The heart of his argument lies in the cumulative, collective effect of what individuals do online. Networking, shopping, dating and activism are all transformed by the engine of opportunity that is the internet. But those new links and choices produce a malign side effect: “filter bubbles”, inside which like-minded people shut themselves off from opinions that might challenge their assumptions. Insulation pushes groups towards more extreme opinions.

Sunstein’s organising principle is the ­difference between consumer and political sovereignty. The former promotes individual choice despite its possible consequences; the latter takes into account the needs of society as a whole. His inspiration is Jane Jacobs, the historian of US cities who celebrated, in poetic language, the benign and enriching effect on democracy of random encounters between citizens on pavements and in parks. How do we now reverse or dilute the polarisation driven by Facebook and Twitter?

The solutions Sunstein proposes for this very difficult problem are oddly tentative: websites stocked with challenging ideas and deliberative debates, voluntary self-regulation and “serendipity buttons”. He rightly stresses transparency: we know far too little about the algorithms that sift news for our attention on the networks. Facebook has talked about trying to show news that is “engaging” and “interesting”, without ever engaging in detailed public discussion of what these words mean. The disclosure requirements for social networks “require consideration”, Sunstein writes, without saying whether Facebook might have to be required legally to explain precisely how it routes news to almost two billion users.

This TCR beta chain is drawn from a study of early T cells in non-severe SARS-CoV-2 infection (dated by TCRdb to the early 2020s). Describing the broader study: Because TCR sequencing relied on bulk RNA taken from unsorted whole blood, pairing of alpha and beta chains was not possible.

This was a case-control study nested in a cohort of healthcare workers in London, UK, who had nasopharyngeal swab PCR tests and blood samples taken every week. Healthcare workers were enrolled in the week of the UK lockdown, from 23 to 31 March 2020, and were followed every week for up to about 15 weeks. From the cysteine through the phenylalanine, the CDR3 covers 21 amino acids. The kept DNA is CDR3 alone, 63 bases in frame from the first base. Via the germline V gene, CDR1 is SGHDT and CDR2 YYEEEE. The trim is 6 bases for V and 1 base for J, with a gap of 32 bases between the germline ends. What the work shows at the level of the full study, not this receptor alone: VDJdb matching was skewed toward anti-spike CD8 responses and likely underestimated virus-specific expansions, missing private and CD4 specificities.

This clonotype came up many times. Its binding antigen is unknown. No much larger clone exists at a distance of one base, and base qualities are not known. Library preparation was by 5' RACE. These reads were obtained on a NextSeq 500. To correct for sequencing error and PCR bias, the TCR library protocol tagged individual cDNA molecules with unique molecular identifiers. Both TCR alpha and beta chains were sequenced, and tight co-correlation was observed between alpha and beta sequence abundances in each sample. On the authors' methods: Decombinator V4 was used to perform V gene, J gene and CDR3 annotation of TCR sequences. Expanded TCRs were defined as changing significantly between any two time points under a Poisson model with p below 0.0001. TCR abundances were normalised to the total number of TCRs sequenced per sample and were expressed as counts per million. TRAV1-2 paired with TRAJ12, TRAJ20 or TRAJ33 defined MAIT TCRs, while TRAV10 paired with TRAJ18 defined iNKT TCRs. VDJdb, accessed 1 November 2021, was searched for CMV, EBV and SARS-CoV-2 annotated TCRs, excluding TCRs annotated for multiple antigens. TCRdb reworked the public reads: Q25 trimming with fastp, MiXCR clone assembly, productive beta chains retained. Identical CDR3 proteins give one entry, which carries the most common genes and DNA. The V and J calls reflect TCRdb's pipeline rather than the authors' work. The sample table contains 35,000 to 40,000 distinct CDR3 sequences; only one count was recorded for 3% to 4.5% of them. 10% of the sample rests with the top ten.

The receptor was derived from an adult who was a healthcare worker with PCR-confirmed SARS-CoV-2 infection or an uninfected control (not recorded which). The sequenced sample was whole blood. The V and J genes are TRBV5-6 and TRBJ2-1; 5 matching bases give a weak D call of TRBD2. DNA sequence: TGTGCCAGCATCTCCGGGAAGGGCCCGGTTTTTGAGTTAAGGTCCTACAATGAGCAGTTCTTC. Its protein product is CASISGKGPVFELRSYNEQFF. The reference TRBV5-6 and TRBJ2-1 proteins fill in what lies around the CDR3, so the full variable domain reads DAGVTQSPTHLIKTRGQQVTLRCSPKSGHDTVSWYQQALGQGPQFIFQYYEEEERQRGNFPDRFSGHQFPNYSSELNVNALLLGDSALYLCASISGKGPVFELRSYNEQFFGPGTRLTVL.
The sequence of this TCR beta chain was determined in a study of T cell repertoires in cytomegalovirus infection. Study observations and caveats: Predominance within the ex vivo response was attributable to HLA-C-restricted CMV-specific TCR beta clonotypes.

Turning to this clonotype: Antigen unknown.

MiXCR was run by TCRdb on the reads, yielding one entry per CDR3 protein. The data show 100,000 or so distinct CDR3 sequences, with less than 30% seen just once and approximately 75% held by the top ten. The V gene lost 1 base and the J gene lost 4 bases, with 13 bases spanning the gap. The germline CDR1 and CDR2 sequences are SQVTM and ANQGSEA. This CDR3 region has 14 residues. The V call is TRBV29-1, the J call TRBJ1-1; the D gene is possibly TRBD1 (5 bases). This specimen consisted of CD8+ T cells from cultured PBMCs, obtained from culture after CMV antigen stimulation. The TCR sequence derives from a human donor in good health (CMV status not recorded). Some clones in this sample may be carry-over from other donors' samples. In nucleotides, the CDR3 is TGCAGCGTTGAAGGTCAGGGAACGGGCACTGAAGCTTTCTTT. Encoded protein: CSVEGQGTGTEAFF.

Sunstein’s most interesting arguments are myth-busters. He questions the “wisdom of crowds”, while refraining from pointing out directly that the single strongest argument against this idea is the inequality of opinions. Not all opinions are equally valuable. He warily suggests what only a very few American voices have so far dared to say: that the First Amendment to the constitution, which guarantees a free press, should not be treated – as the courts have recently tended to do – as an equally strong protection for the freedom of all speech.

Sunstein is nostalgic for the media system and regulation of the past. I spent years working for a daily “general-interest” newspaper (the Times) and regret the decline of those outlets as much as he does, yet there is no reversing the technological and economic changes that have undermined them. It might have been a mistake to deregulate television in the United States, and killing the “fairness doctrine” might have had unforeseen effects, but that does not deal with the dilemmas thrown up by WhatsApp or Weibo, the Chinese version of Twitter.